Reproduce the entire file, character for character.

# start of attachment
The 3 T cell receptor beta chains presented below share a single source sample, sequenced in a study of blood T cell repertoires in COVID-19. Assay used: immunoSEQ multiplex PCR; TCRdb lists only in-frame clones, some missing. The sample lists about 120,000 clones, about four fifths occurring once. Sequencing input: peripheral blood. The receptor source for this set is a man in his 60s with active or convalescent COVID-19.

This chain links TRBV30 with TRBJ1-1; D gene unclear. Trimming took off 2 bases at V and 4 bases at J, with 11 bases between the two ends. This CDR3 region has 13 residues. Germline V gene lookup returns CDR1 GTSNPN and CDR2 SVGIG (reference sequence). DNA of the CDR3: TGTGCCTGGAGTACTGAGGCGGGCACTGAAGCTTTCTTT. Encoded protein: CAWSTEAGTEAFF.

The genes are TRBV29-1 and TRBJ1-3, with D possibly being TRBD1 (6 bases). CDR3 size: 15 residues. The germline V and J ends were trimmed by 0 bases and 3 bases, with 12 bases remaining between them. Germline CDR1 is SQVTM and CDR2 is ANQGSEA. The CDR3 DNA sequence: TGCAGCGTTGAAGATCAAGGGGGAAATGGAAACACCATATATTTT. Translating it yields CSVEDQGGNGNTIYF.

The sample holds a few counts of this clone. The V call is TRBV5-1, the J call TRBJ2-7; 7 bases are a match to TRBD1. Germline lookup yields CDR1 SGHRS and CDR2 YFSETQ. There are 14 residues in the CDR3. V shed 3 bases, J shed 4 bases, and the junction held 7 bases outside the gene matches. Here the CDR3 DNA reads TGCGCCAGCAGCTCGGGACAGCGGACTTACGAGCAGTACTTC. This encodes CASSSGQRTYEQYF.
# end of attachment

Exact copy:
The 3 T cell receptor beta chains presented below share a single source sample, sequenced in a study of blood T cell repertoires in COVID-19. Assay used: immunoSEQ multiplex PCR; TCRdb lists only in-frame clones, some missing. The sample lists about 120,000 clones, about four fifths occurring once. Sequencing input: peripheral blood. The receptor source for this set is a man in his 60s with active or convalescent COVID-19.

This chain links TRBV30 with TRBJ1-1; D gene unclear. Trimming took off 2 bases at V and 4 bases at J, with 11 bases between the two ends. This CDR3 region has 13 residues. Germline V gene lookup returns CDR1 GTSNPN and CDR2 SVGIG (reference sequence). DNA of the CDR3: TGTGCCTGGAGTACTGAGGCGGGCACTGAAGCTTTCTTT. Encoded protein: CAWSTEAGTEAFF.

The genes are TRBV29-1 and TRBJ1-3, with D possibly being TRBD1 (6 bases). CDR3 size: 15 residues. The germline V and J ends were trimmed by 0 bases and 3 bases, with 12 bases remaining between them. Germline CDR1 is SQVTM and CDR2 is ANQGSEA. The CDR3 DNA sequence: TGCAGCGTTGAAGATCAAGGGGGAAATGGAAACACCATATATTTT. Translating it yields CSVEDQGGNGNTIYF.

The sample holds a few counts of this clone. The V call is TRBV5-1, the J call TRBJ2-7; 7 bases are a match to TRBD1. Germline lookup yields CDR1 SGHRS and CDR2 YFSETQ. There are 14 residues in the CDR3. V shed 3 bases, J shed 4 bases, and the junction held 7 bases outside the gene matches. Here the CDR3 DNA reads TGCGCCAGCAGCTCGGGACAGCGGACTTACGAGCAGTACTTC. This encodes CASSSGQRTYEQYF.